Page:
Lots of Argument but Few Solutions from Capitol Hill on Ending Furloughs


While it appears progress is being made on ending furloughs for air traffic controllers, there’s been no such luck for the more than a million other federal workers facing furloughs this year. The only two “serious” plans to be introduced in Congress thus far, one by each party, were both declared dead on arrival by their political opponents.

The Senate Republican plan, introduced by Sens. Pat Toomey (R-PA) and James Inhofe (R-OK), seeks to give the Obama Administration flexibility in applying the cuts to other areas of discretionary spending rather than taking the board-brushed approach mandated by the sequester law. Critics of this plan suggest the cost shifts will still deprive agencies of needed resources and do little to stop furloughs at some agencies. Others suggest it is merely an attempt to shift the blame for sequestration cuts squarely onto Obama’s desk.

The Democrats’ plan, introduced by Senate Majority Leader Harry Reid (D-NV), seeks to prevent furloughs through September of this year by using savings from the drawdowns in Iraq and Afghanistan. This plan is not without its critics as well. Many suggest the savings are not actually savings, since the cost reductions were already planned to take place irrespective of the Senator’s plans. It also fails to address the long term effects of sequestration since it only deals with FY 13 cuts.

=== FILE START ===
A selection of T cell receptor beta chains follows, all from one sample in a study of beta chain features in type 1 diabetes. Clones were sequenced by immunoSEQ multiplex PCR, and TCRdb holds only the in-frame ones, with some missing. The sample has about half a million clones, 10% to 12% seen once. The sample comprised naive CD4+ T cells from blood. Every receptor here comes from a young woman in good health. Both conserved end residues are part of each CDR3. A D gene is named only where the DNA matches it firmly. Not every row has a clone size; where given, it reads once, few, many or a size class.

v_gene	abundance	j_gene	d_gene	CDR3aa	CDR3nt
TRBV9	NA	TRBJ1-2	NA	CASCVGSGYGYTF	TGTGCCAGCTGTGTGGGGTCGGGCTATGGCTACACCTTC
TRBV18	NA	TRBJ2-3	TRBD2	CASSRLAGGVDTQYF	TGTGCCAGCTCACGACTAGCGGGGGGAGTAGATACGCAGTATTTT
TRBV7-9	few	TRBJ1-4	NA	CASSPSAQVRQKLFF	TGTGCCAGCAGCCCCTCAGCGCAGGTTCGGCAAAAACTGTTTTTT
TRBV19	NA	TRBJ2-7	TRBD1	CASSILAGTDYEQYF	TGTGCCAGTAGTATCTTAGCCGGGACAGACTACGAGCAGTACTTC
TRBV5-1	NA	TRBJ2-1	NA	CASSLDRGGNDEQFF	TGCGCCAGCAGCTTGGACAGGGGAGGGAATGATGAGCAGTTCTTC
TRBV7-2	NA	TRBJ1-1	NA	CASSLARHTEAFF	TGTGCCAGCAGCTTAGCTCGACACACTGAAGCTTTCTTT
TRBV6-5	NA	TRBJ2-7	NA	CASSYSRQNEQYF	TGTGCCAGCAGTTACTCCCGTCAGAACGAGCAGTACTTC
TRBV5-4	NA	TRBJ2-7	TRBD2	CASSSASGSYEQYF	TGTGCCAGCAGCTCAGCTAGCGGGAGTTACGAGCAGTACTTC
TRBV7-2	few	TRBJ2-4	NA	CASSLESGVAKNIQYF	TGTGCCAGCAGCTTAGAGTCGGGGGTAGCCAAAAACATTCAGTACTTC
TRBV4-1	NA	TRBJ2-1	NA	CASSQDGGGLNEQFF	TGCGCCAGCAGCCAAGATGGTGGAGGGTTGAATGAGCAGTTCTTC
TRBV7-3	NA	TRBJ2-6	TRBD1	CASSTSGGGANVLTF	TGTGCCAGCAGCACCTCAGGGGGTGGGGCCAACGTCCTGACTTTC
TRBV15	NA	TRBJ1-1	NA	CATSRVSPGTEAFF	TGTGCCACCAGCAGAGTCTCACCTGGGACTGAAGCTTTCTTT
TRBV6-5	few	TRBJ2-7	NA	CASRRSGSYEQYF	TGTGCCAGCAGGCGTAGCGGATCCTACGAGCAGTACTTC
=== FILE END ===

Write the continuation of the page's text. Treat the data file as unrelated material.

In short, our elected officials have arrived at a stalemate, and don’t seem terribly concerned with getting us out of it. The only way to stop the finger-pointing and obstructionism by both parties is to make some noise. This week we saw the Senate pass a bill to end furloughs for air traffic controllers because these workers and the flying public spoke up. When enough of us speak up, Congress listens.

“Members of Congress need to hear loud and clear from federal employees in their Districts,” said NFFE Legislative Director Randy Erwin. “Washington politics is a big game, and for the politicians it’s all about winning. If that means sacrificing a few pawns along the way, that’s fine by them. We need our folks to call or show up at their District offices and make it clear: We’re real people, and we aren’t going to be pawns in your little game. This sequestration nonsense needs to end.”

Stopping furloughs can be done – for some it already has. All we must do is pick up our phones and make the call. Call your member of Congress (on your own time, using your own phone) at the U.S. Capitol Switchboard (202) 224-3121, and tell them to put a stop to these senseless furloughs.